My friend gave me the name and number of someone at Columbia I could talk to if I wanted to file a complaint. I wondered if what had happened between me and Paul was really sexual assault: there was no penetration, I had no bruises, I got away. But Columbia defines “Sexual Assault—Non-Consensual Sexual Contact” as “Any intentional sexual touching, however slight, with any object without a person’s consent.” That is exactly what happened to me, and so I decided to file a complaint.

    There is a narrative spreading that pins me as “Friend of Mattress Girl,” filing a sexual assault complaint as part of a weird collusion among girlfriends. This narrative is entirely false. At the time, Emma and I were friendly; however, we were never friends. We had never hung out one-on-one and I’d never had her number in my phone. I also never knew the identity of Paul’s ex-girlfriend, who also filed a complaint against him, until two separate reporters let her name slip while interviewing me—assuming, maybe, that I knew her. But I didn’t. I still don’t even know what she looks like or what her last name is.

    In filing my complaint, I followed all of Columbia’s rules: I didn’t talk about the case (except to my parents, who were concerned and supportive), I didn’t try to change any of the dates or times of the interviews or trials (unlike Paul, who asked them to hold the trial off for months while he was in Europe for the summer), and I provided them with names of people I had talked to about what happened. I went through the trial, which was horrible and draining; I watched him, through a live TV feed, act baffled and perplexed about groping me. Columbia found him responsible. I felt vindicated: the system had worked.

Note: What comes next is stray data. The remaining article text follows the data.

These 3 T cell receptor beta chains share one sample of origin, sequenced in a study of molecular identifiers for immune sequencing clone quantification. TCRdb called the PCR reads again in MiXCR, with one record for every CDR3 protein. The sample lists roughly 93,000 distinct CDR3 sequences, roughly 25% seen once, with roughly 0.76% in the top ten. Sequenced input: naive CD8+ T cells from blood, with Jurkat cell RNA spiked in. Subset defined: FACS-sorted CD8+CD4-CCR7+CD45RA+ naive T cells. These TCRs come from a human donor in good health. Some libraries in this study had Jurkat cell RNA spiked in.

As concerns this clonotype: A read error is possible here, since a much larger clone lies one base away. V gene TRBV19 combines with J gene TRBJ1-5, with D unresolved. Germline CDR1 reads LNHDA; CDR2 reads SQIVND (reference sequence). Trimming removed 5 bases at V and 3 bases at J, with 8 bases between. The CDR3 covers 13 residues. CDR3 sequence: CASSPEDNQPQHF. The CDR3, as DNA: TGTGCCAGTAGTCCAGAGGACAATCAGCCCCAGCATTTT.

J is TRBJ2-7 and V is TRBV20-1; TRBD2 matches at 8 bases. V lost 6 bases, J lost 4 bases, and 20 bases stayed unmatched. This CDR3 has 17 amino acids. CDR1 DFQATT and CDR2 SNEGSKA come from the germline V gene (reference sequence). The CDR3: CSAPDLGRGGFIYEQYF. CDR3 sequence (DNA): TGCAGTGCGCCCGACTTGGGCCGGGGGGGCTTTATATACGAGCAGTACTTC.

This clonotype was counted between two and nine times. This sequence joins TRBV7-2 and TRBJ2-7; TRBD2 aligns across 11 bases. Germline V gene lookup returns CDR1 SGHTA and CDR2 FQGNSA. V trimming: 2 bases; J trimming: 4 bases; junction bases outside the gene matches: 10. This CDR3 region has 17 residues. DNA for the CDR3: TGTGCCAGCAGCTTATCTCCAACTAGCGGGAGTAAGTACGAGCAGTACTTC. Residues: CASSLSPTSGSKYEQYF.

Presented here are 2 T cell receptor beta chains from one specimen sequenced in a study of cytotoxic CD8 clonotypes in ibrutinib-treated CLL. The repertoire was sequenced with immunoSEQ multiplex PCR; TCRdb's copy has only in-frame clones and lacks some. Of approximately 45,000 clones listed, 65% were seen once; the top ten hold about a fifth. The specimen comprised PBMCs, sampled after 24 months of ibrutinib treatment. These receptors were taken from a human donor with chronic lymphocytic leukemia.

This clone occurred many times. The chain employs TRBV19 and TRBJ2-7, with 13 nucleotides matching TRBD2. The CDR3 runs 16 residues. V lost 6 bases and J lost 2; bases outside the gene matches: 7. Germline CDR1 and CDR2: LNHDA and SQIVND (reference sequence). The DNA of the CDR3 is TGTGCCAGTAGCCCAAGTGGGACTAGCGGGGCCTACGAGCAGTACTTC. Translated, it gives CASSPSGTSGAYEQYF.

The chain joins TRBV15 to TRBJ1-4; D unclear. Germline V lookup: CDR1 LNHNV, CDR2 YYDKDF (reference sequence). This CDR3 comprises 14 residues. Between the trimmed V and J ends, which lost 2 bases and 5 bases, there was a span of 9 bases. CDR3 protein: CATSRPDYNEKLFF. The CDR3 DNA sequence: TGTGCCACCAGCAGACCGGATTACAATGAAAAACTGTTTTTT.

Then, a while later, I was notified that Paul had been granted an appeal to re-try the case. I was asked to cooperate in preparing for another trial: I’d have to tell my story to a bunch of strangers again, I’d see Paul again. I’d write another opening and closing statement with the help of my sister, who is a lawyer (I hadn’t hired one, unlike Paul). I had just started my first full-time paid gig as A Real Adult, and now I was supposed to spend considerable time and energy fighting a case I had already fought—and won. But I tried to follow through with the process, until I started feeling frustrated beyond belief with Columbia’s incompetence: they kept doing things like calling me in the middle of the day at work to talk about a sexual assault. Eventually, I withdrew from the process. Why should I trust a system that had given my assailant another chance? Without any of my previous testimony allowed to be used at the trial, he won. I wasn’t surprised.